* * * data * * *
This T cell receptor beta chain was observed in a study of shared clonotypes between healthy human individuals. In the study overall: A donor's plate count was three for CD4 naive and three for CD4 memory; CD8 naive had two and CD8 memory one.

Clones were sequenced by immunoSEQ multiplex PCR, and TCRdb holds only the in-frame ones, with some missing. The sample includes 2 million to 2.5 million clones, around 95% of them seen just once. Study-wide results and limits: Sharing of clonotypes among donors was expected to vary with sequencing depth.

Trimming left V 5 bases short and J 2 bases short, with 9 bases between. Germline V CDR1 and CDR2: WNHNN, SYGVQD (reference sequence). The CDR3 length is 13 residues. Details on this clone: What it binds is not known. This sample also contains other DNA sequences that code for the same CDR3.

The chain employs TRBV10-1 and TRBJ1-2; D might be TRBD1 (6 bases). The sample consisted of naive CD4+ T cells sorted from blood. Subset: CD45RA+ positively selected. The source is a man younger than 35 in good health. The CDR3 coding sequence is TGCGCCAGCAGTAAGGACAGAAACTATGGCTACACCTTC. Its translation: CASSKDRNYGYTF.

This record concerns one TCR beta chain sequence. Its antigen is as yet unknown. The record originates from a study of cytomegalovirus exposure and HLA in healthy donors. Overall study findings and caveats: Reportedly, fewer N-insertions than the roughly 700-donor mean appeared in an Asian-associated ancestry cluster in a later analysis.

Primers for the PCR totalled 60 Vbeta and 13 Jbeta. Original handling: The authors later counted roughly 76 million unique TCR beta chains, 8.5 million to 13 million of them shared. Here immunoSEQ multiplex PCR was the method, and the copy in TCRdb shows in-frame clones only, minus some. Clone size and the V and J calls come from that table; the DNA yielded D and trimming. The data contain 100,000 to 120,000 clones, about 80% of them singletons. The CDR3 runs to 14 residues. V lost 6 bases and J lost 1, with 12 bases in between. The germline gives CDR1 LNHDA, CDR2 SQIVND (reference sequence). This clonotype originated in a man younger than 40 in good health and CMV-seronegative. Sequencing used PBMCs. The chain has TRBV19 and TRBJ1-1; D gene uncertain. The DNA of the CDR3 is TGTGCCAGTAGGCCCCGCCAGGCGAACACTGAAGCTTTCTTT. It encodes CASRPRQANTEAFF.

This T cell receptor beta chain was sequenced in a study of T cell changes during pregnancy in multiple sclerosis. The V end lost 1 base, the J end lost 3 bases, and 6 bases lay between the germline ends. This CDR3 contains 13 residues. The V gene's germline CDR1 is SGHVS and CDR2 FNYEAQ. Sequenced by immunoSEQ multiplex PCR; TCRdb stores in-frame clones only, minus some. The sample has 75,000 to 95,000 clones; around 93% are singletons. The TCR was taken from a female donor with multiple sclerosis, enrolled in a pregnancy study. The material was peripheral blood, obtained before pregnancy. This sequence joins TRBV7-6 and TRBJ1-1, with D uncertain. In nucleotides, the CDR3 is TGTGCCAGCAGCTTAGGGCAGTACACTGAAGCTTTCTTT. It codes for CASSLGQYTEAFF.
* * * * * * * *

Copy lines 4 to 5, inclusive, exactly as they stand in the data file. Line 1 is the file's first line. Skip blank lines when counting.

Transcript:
The chain employs TRBV10-1 and TRBJ1-2; D might be TRBD1 (6 bases). The sample consisted of naive CD4+ T cells sorted from blood. Subset: CD45RA+ positively selected. The source is a man younger than 35 in good health. The CDR3 coding sequence is TGCGCCAGCAGTAAGGACAGAAACTATGGCTACACCTTC. Its translation: CASSKDRNYGYTF.

This record concerns one TCR beta chain sequence. Its antigen is as yet unknown. The record originates from a study of cytomegalovirus exposure and HLA in healthy donors. Overall study findings and caveats: Reportedly, fewer N-insertions than the roughly 700-donor mean appeared in an Asian-associated ancestry cluster in a later analysis.